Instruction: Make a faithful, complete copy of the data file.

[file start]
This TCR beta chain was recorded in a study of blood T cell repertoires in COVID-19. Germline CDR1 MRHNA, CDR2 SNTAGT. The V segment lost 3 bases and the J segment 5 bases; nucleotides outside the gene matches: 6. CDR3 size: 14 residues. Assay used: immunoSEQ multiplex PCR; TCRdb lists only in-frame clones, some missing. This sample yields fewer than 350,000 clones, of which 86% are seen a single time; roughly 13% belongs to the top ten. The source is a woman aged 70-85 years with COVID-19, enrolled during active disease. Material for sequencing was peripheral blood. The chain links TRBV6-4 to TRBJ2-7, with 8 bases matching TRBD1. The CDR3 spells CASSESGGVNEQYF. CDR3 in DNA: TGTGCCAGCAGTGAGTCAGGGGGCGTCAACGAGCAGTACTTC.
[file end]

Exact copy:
This TCR beta chain was recorded in a study of blood T cell repertoires in COVID-19. Germline CDR1 MRHNA, CDR2 SNTAGT. The V segment lost 3 bases and the J segment 5 bases; nucleotides outside the gene matches: 6. CDR3 size: 14 residues. Assay used: immunoSEQ multiplex PCR; TCRdb lists only in-frame clones, some missing. This sample yields fewer than 350,000 clones, of which 86% are seen a single time; roughly 13% belongs to the top ten. The source is a woman aged 70-85 years with COVID-19, enrolled during active disease. Material for sequencing was peripheral blood. The chain links TRBV6-4 to TRBJ2-7, with 8 bases matching TRBD1. The CDR3 spells CASSESGGVNEQYF. CDR3 in DNA: TGTGCCAGCAGTGAGTCAGGGGGCGTCAACGAGCAGTACTTC.